Last week, I attended a talk with Venezuelan modern artist, Magdalena Fernandez, at the Phoenix Art Museum. She walked the audience through some of her work and answered questions. I’d try to explain the art style, but I’m not so artsy fartsy as a guy who attends talks at art museums should be. And you can just check it out yourself on her website.
Here is one of my favorites.
She charmed me with her approach to her art and ability to create large experiential pieces and digital videos without being much of a computer expert. She admitted that part of her process is to go find someone who is an expert at video, or glass or whatever the piece requires and working together to create it.
Her entire catalog of work is intriguing yet minimal, but what really stuck with me was her ability to connect with audiences by taking inspiration from nature and make it relatable to everyone. I (and many others) call this the “human truth”, something that almost everyone can agree on or understand, presented in an novel way.
Her pieces although simple in construction have a deep human truth to them. Whether it’s the way light looks when walking under trees, the sound of a rainstorm or the sounds heard from an apartment window. This makes what could be seen as a bunch of boxes moving around into something memorable.
And this is what is missing from traditional learning and development programs. Using human truth to catch the attention of the modern learner and allow them to connect to the material. It doesn’t matter if the subject is dry and boring. In the right context and presented in the right way, any learning can reach an audience on a deeper level.
One example of how we, the minds at Mindspace, use human truths to engage our audience was a project we did for a certain purple delivery company. One of the learning objectives of the project was to teach frontline employees how to deal with upset customers. This isn’t an easy thing to accomplish. There isn’t a script you can get employees to repeat to calm someone down. It takes empathy. It takes understanding the feelings the person is having, even if you don’t know their entire situation.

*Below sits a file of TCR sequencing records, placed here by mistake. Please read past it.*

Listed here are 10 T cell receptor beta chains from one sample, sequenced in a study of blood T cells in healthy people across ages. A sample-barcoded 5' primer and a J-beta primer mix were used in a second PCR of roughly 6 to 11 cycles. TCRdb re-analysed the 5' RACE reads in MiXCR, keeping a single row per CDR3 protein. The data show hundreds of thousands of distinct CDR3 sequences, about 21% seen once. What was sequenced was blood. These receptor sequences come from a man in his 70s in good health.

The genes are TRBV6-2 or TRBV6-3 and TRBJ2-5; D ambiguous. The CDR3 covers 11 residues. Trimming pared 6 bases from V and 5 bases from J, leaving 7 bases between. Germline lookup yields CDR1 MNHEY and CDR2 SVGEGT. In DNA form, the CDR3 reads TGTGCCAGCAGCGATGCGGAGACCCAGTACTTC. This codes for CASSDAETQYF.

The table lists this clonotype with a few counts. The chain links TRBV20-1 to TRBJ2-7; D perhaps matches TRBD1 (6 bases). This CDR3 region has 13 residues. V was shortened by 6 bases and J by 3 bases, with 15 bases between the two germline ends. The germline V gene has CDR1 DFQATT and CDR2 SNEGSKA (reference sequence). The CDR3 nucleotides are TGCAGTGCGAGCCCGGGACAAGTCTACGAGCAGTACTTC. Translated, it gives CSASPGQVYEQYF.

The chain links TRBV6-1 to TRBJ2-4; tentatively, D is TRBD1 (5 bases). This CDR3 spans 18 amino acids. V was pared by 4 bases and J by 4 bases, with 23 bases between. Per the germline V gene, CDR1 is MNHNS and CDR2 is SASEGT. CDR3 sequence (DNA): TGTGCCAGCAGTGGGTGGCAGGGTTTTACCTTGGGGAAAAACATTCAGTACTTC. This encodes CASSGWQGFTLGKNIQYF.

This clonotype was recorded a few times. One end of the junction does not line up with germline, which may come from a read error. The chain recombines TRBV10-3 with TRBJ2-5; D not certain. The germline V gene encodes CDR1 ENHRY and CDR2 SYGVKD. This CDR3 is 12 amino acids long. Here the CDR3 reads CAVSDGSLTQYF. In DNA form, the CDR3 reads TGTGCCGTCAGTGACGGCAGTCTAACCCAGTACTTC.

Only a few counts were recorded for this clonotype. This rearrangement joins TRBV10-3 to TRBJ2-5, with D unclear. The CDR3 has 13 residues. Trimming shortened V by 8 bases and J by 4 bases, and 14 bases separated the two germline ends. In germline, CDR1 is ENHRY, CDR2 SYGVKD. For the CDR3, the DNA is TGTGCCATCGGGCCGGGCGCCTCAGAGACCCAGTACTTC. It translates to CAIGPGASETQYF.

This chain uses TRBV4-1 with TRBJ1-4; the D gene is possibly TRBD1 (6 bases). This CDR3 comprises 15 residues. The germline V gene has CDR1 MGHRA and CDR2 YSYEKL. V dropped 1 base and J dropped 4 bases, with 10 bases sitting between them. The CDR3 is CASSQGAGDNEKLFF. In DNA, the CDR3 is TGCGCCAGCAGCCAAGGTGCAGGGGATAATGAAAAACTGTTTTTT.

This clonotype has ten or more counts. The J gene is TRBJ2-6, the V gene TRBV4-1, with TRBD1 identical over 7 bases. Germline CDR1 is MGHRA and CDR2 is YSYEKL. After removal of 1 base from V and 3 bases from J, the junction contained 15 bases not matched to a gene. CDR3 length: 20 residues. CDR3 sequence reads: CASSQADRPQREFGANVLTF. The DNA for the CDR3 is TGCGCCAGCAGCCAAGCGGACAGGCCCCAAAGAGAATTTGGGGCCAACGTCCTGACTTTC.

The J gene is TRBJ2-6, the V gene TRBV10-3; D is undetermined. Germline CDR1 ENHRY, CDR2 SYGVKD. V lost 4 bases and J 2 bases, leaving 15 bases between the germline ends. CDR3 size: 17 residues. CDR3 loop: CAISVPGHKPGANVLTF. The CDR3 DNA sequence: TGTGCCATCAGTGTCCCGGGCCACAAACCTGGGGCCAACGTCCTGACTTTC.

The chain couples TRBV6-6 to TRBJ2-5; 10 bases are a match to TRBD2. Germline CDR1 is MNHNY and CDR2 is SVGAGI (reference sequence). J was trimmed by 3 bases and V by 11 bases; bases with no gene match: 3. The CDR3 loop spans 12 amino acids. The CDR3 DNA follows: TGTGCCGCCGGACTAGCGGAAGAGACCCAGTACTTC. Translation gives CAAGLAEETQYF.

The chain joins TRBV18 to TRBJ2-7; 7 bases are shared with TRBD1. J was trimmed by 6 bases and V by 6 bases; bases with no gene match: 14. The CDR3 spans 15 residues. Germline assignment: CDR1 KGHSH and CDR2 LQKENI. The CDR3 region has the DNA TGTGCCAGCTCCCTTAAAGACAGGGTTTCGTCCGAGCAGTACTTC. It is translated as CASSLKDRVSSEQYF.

To create more empathy for employees, we had them go through a digital, gamified exercise called “In Their Shoes” that took employees out of the “memorize the handbook” mindset, and encouraged them to think about the people they would be serving. The activity asked employees to reflect on real-world (not work-related) scenarios and answer questions designed to establish empathy with customers. To get them to relate to their customers and the common, human situations we each face every single day. Ultimately, the exercise provided employees with tools they could use to provide top-level customer service even when dealing with aggressive customers wondering where their package was.
Training that has a lasting impression on employees connects with them on the same levels as Magdalena’s art. Your company’s training can speak to relatable human truth by relating the material to your employees lives.
Illustration by Kyle Davila, Senior Art Director at Mindspace.